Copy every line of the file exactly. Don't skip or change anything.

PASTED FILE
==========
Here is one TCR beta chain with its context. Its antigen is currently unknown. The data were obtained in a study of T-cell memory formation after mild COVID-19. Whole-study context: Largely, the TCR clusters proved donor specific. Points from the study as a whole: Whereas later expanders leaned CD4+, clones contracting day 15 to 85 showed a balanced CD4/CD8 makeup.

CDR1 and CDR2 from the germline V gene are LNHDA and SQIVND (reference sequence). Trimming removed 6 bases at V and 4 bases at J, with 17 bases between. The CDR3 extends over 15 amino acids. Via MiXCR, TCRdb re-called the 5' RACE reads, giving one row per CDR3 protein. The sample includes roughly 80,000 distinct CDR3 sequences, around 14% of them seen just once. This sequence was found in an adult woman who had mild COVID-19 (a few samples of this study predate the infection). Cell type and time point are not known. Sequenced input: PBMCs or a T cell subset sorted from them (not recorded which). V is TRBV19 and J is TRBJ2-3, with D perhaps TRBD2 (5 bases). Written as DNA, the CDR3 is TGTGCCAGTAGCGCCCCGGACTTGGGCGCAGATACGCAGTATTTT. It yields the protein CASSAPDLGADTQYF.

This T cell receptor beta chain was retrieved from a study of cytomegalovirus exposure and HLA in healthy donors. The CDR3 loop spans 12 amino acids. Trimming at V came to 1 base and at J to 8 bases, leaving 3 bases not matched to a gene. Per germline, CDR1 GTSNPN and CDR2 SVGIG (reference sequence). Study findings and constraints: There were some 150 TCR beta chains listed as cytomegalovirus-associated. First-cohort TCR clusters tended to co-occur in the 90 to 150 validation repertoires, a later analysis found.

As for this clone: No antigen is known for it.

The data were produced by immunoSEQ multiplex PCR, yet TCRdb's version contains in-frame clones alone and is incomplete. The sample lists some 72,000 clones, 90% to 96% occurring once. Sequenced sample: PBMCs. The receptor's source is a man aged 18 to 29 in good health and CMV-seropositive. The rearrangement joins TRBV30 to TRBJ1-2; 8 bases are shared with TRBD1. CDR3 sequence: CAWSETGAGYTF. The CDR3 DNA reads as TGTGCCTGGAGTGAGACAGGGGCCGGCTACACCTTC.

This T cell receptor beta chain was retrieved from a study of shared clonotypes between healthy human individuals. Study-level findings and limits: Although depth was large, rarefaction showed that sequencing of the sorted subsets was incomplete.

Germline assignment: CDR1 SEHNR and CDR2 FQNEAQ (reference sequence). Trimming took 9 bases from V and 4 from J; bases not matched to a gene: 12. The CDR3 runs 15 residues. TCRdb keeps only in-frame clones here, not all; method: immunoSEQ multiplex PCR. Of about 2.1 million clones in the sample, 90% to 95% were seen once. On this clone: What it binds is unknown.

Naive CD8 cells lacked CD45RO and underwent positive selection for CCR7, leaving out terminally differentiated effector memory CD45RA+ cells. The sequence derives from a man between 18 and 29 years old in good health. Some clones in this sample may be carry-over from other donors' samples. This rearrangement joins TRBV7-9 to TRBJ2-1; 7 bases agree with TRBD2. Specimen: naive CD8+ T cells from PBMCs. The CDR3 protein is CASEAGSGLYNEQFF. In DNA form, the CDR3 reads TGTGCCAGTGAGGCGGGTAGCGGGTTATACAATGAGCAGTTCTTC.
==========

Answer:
Here is one TCR beta chain with its context. Its antigen is currently unknown. The data were obtained in a study of T-cell memory formation after mild COVID-19. Whole-study context: Largely, the TCR clusters proved donor specific. Points from the study as a whole: Whereas later expanders leaned CD4+, clones contracting day 15 to 85 showed a balanced CD4/CD8 makeup.

CDR1 and CDR2 from the germline V gene are LNHDA and SQIVND (reference sequence). Trimming removed 6 bases at V and 4 bases at J, with 17 bases between. The CDR3 extends over 15 amino acids. Via MiXCR, TCRdb re-called the 5' RACE reads, giving one row per CDR3 protein. The sample includes roughly 80,000 distinct CDR3 sequences, around 14% of them seen just once. This sequence was found in an adult woman who had mild COVID-19 (a few samples of this study predate the infection). Cell type and time point are not known. Sequenced input: PBMCs or a T cell subset sorted from them (not recorded which). V is TRBV19 and J is TRBJ2-3, with D perhaps TRBD2 (5 bases). Written as DNA, the CDR3 is TGTGCCAGTAGCGCCCCGGACTTGGGCGCAGATACGCAGTATTTT. It yields the protein CASSAPDLGADTQYF.

This T cell receptor beta chain was retrieved from a study of cytomegalovirus exposure and HLA in healthy donors. The CDR3 loop spans 12 amino acids. Trimming at V came to 1 base and at J to 8 bases, leaving 3 bases not matched to a gene. Per germline, CDR1 GTSNPN and CDR2 SVGIG (reference sequence). Study findings and constraints: There were some 150 TCR beta chains listed as cytomegalovirus-associated. First-cohort TCR clusters tended to co-occur in the 90 to 150 validation repertoires, a later analysis found.

As for this clone: No antigen is known for it.

The data were produced by immunoSEQ multiplex PCR, yet TCRdb's version contains in-frame clones alone and is incomplete. The sample lists some 72,000 clones, 90% to 96% occurring once. Sequenced sample: PBMCs. The receptor's source is a man aged 18 to 29 in good health and CMV-seropositive. The rearrangement joins TRBV30 to TRBJ1-2; 8 bases are shared with TRBD1. CDR3 sequence: CAWSETGAGYTF. The CDR3 DNA reads as TGTGCCTGGAGTGAGACAGGGGCCGGCTACACCTTC.

This T cell receptor beta chain was retrieved from a study of shared clonotypes between healthy human individuals. Study-level findings and limits: Although depth was large, rarefaction showed that sequencing of the sorted subsets was incomplete.

Germline assignment: CDR1 SEHNR and CDR2 FQNEAQ (reference sequence). Trimming took 9 bases from V and 4 from J; bases not matched to a gene: 12. The CDR3 runs 15 residues. TCRdb keeps only in-frame clones here, not all; method: immunoSEQ multiplex PCR. Of about 2.1 million clones in the sample, 90% to 95% were seen once. On this clone: What it binds is unknown.

Naive CD8 cells lacked CD45RO and underwent positive selection for CCR7, leaving out terminally differentiated effector memory CD45RA+ cells. The sequence derives from a man between 18 and 29 years old in good health. Some clones in this sample may be carry-over from other donors' samples. This rearrangement joins TRBV7-9 to TRBJ2-1; 7 bases agree with TRBD2. Specimen: naive CD8+ T cells from PBMCs. The CDR3 protein is CASEAGSGLYNEQFF. In DNA form, the CDR3 reads TGTGCCAGTGAGGCGGGTAGCGGGTTATACAATGAGCAGTTCTTC.